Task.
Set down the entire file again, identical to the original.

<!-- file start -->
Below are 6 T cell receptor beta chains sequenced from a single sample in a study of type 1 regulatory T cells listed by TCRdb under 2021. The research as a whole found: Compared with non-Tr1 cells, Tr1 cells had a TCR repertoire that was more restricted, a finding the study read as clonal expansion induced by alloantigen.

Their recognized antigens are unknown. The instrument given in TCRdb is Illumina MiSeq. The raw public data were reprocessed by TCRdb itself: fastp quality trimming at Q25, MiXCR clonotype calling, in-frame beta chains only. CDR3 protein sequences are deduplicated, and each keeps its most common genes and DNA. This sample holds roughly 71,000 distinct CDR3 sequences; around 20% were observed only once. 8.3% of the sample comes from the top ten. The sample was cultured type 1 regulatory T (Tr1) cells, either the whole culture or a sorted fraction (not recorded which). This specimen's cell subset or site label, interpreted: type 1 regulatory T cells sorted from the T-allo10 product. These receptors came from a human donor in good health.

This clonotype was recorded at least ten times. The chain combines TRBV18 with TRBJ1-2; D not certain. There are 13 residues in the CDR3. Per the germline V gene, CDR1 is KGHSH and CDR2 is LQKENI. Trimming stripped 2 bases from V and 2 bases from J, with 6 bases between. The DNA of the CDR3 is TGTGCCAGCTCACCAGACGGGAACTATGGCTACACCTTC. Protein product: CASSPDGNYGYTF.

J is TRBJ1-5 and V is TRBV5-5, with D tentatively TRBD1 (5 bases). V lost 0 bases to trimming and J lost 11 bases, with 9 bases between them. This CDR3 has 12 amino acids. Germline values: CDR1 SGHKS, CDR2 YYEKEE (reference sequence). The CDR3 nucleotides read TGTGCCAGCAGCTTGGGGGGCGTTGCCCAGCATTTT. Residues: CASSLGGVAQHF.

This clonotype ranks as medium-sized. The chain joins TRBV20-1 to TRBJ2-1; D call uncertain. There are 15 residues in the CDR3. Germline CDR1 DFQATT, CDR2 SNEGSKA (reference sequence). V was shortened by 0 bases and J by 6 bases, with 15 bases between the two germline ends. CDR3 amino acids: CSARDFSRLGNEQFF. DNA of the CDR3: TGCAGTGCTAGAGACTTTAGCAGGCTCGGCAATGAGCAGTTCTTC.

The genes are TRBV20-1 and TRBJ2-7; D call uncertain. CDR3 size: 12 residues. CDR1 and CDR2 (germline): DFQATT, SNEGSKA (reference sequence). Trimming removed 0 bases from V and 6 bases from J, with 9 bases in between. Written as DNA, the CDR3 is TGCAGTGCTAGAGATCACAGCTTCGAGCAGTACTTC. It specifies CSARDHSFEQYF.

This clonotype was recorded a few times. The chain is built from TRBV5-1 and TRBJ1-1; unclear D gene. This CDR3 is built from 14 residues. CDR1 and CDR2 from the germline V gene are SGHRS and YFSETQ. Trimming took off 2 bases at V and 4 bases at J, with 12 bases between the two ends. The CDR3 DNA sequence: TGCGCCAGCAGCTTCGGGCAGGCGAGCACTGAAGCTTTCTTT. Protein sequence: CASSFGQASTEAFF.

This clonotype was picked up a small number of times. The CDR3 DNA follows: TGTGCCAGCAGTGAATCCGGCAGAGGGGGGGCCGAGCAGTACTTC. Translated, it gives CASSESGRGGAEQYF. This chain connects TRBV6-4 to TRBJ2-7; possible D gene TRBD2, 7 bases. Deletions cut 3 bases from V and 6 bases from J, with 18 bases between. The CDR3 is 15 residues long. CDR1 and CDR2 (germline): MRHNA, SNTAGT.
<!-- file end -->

Below are 6 T cell receptor beta chains sequenced from a single sample in a study of type 1 regulatory T cells listed by TCRdb under 2021. The research as a whole found: Compared with non-Tr1 cells, Tr1 cells had a TCR repertoire that was more restricted, a finding the study read as clonal expansion induced by alloantigen.

Their recognized antigens are unknown. The instrument given in TCRdb is Illumina MiSeq. The raw public data were reprocessed by TCRdb itself: fastp quality trimming at Q25, MiXCR clonotype calling, in-frame beta chains only. CDR3 protein sequences are deduplicated, and each keeps its most common genes and DNA. This sample holds roughly 71,000 distinct CDR3 sequences; around 20% were observed only once. 8.3% of the sample comes from the top ten. The sample was cultured type 1 regulatory T (Tr1) cells, either the whole culture or a sorted fraction (not recorded which). This specimen's cell subset or site label, interpreted: type 1 regulatory T cells sorted from the T-allo10 product. These receptors came from a human donor in good health.

This clonotype was recorded at least ten times. The chain combines TRBV18 with TRBJ1-2; D not certain. There are 13 residues in the CDR3. Per the germline V gene, CDR1 is KGHSH and CDR2 is LQKENI. Trimming stripped 2 bases from V and 2 bases from J, with 6 bases between. The DNA of the CDR3 is TGTGCCAGCTCACCAGACGGGAACTATGGCTACACCTTC. Protein product: CASSPDGNYGYTF.

J is TRBJ1-5 and V is TRBV5-5, with D tentatively TRBD1 (5 bases). V lost 0 bases to trimming and J lost 11 bases, with 9 bases between them. This CDR3 has 12 amino acids. Germline values: CDR1 SGHKS, CDR2 YYEKEE (reference sequence). The CDR3 nucleotides read TGTGCCAGCAGCTTGGGGGGCGTTGCCCAGCATTTT. Residues: CASSLGGVAQHF.

This clonotype ranks as medium-sized. The chain joins TRBV20-1 to TRBJ2-1; D call uncertain. There are 15 residues in the CDR3. Germline CDR1 DFQATT, CDR2 SNEGSKA (reference sequence). V was shortened by 0 bases and J by 6 bases, with 15 bases between the two germline ends. CDR3 amino acids: CSARDFSRLGNEQFF. DNA of the CDR3: TGCAGTGCTAGAGACTTTAGCAGGCTCGGCAATGAGCAGTTCTTC.

The genes are TRBV20-1 and TRBJ2-7; D call uncertain. CDR3 size: 12 residues. CDR1 and CDR2 (germline): DFQATT, SNEGSKA (reference sequence). Trimming removed 0 bases from V and 6 bases from J, with 9 bases in between. Written as DNA, the CDR3 is TGCAGTGCTAGAGATCACAGCTTCGAGCAGTACTTC. It specifies CSARDHSFEQYF.

This clonotype was recorded a few times. The chain is built from TRBV5-1 and TRBJ1-1; unclear D gene. This CDR3 is built from 14 residues. CDR1 and CDR2 from the germline V gene are SGHRS and YFSETQ. Trimming took off 2 bases at V and 4 bases at J, with 12 bases between the two ends. The CDR3 DNA sequence: TGCGCCAGCAGCTTCGGGCAGGCGAGCACTGAAGCTTTCTTT. Protein sequence: CASSFGQASTEAFF.

This clonotype was picked up a small number of times. The CDR3 DNA follows: TGTGCCAGCAGTGAATCCGGCAGAGGGGGGGCCGAGCAGTACTTC. Translated, it gives CASSESGRGGAEQYF. This chain connects TRBV6-4 to TRBJ2-7; possible D gene TRBD2, 7 bases. Deletions cut 3 bases from V and 6 bases from J, with 18 bases between. The CDR3 is 15 residues long. CDR1 and CDR2 (germline): MRHNA, SNTAGT.